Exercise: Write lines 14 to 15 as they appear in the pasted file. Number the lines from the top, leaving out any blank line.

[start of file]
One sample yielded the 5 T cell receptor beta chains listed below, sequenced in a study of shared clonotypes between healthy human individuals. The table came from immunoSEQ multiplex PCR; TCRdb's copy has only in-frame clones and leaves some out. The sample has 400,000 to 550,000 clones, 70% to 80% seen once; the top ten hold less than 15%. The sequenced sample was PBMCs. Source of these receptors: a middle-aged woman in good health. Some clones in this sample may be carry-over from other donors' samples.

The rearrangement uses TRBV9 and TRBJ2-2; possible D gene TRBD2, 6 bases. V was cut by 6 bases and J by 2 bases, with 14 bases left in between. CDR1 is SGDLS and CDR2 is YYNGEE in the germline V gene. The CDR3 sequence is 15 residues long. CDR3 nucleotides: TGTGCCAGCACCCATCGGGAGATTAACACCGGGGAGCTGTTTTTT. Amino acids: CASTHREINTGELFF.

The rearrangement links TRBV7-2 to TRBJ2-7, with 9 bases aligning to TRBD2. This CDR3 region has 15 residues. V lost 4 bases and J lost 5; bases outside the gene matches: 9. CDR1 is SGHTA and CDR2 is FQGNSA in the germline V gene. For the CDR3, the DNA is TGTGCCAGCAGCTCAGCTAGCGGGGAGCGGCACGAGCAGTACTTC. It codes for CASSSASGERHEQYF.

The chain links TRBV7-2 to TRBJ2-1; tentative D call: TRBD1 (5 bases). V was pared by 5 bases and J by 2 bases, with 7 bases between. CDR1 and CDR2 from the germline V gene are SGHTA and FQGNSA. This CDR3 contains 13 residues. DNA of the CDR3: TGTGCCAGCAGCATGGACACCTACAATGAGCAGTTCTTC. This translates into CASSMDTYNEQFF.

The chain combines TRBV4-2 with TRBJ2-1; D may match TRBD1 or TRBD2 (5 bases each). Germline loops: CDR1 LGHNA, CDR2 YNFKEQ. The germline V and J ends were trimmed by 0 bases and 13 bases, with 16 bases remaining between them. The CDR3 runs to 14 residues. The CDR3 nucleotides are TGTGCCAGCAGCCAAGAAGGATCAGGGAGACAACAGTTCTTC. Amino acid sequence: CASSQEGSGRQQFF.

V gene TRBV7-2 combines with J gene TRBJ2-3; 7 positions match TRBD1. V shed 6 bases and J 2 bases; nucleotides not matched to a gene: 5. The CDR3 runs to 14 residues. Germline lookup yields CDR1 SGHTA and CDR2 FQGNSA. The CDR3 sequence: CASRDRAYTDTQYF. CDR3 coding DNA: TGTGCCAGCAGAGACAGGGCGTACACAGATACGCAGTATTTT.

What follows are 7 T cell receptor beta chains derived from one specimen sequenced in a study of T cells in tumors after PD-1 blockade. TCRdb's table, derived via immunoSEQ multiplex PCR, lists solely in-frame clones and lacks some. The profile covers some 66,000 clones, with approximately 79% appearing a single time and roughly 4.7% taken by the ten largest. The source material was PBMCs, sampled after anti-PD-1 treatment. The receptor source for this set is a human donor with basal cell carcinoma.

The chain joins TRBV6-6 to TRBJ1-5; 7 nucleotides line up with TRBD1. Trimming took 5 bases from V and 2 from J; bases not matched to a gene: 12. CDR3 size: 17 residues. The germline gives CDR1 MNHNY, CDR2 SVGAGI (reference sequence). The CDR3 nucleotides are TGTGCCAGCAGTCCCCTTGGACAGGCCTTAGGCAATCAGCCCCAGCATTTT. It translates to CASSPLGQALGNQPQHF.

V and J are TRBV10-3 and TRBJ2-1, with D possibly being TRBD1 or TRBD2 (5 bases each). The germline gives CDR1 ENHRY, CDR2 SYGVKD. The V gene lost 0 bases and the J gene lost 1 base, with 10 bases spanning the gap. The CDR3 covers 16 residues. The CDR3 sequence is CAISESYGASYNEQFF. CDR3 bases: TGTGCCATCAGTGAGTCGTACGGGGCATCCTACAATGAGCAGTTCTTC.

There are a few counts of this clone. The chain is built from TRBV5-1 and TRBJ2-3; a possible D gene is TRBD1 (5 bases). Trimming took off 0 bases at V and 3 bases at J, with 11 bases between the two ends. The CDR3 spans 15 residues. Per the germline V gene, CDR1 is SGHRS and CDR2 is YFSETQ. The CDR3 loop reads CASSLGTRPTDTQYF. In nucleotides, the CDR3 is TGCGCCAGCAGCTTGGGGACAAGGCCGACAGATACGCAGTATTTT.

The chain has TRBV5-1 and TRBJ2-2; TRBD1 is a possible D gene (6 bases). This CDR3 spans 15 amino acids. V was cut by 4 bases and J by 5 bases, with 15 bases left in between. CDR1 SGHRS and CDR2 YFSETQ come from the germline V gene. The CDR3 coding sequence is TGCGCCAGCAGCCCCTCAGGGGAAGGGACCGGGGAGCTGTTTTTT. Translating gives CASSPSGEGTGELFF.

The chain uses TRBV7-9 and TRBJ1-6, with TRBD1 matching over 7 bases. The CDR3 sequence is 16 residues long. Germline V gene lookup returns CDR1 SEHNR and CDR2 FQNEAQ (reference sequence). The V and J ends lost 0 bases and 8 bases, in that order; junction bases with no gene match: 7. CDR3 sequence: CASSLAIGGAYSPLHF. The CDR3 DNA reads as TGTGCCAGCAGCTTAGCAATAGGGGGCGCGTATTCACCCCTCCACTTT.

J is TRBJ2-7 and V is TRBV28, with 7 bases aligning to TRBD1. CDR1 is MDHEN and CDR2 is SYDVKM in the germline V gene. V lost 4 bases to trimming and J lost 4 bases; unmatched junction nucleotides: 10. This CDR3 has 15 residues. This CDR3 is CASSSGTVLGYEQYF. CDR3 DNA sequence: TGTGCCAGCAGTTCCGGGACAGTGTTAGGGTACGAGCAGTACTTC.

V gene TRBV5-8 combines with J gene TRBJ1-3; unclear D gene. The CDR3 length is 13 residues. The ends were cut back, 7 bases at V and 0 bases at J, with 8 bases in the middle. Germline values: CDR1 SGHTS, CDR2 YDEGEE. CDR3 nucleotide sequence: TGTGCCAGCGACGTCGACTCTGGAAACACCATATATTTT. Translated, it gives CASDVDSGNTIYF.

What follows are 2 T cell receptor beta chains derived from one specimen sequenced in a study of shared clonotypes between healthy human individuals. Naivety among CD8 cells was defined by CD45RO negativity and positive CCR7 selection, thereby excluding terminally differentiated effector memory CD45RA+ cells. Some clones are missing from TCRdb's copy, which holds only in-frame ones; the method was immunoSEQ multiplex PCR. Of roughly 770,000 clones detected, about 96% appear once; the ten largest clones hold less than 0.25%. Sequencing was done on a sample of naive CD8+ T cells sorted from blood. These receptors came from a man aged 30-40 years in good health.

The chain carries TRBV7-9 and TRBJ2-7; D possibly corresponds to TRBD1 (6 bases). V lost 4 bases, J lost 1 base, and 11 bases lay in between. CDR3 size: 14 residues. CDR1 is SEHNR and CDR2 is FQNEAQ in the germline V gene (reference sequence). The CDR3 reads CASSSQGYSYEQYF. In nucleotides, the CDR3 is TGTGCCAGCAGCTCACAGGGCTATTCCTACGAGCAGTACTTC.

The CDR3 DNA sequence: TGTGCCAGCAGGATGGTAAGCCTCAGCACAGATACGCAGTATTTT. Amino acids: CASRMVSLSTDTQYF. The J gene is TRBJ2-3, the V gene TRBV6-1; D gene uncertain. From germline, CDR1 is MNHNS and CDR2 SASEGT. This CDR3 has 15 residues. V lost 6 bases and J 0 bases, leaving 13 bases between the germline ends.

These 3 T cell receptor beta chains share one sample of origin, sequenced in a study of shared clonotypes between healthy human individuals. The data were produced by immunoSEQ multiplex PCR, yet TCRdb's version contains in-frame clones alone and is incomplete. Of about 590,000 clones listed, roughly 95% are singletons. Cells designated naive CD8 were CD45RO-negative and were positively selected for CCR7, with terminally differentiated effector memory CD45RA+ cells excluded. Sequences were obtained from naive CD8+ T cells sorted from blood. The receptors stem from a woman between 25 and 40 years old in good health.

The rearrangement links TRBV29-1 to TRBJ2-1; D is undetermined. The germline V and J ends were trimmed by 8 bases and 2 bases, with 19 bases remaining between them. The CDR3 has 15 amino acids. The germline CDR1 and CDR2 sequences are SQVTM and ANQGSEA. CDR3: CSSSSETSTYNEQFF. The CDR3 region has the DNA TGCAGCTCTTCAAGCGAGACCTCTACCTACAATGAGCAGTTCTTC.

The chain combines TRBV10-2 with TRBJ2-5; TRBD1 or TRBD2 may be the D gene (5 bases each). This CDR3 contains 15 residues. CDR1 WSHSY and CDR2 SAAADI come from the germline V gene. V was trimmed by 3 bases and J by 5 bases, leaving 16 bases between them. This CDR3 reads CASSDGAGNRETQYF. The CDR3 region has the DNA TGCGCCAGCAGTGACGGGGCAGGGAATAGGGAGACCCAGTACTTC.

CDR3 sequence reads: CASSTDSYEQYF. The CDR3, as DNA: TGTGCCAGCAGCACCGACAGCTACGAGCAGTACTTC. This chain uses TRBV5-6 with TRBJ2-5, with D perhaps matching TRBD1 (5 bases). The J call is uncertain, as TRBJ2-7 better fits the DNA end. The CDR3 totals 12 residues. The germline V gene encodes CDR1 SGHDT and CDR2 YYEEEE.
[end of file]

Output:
V gene TRBV5-8 combines with J gene TRBJ1-3; unclear D gene. The CDR3 length is 13 residues. The ends were cut back, 7 bases at V and 0 bases at J, with 8 bases in the middle. Germline values: CDR1 SGHTS, CDR2 YDEGEE. CDR3 nucleotide sequence: TGTGCCAGCGACGTCGACTCTGGAAACACCATATATTTT. Translated, it gives CASDVDSGNTIYF.

What follows are 2 T cell receptor beta chains derived from one specimen sequenced in a study of shared clonotypes between healthy human individuals. Naivety among CD8 cells was defined by CD45RO negativity and positive CCR7 selection, thereby excluding terminally differentiated effector memory CD45RA+ cells. Some clones are missing from TCRdb's copy, which holds only in-frame ones; the method was immunoSEQ multiplex PCR. Of roughly 770,000 clones detected, about 96% appear once; the ten largest clones hold less than 0.25%. Sequencing was done on a sample of naive CD8+ T cells sorted from blood. These receptors came from a man aged 30-40 years in good health.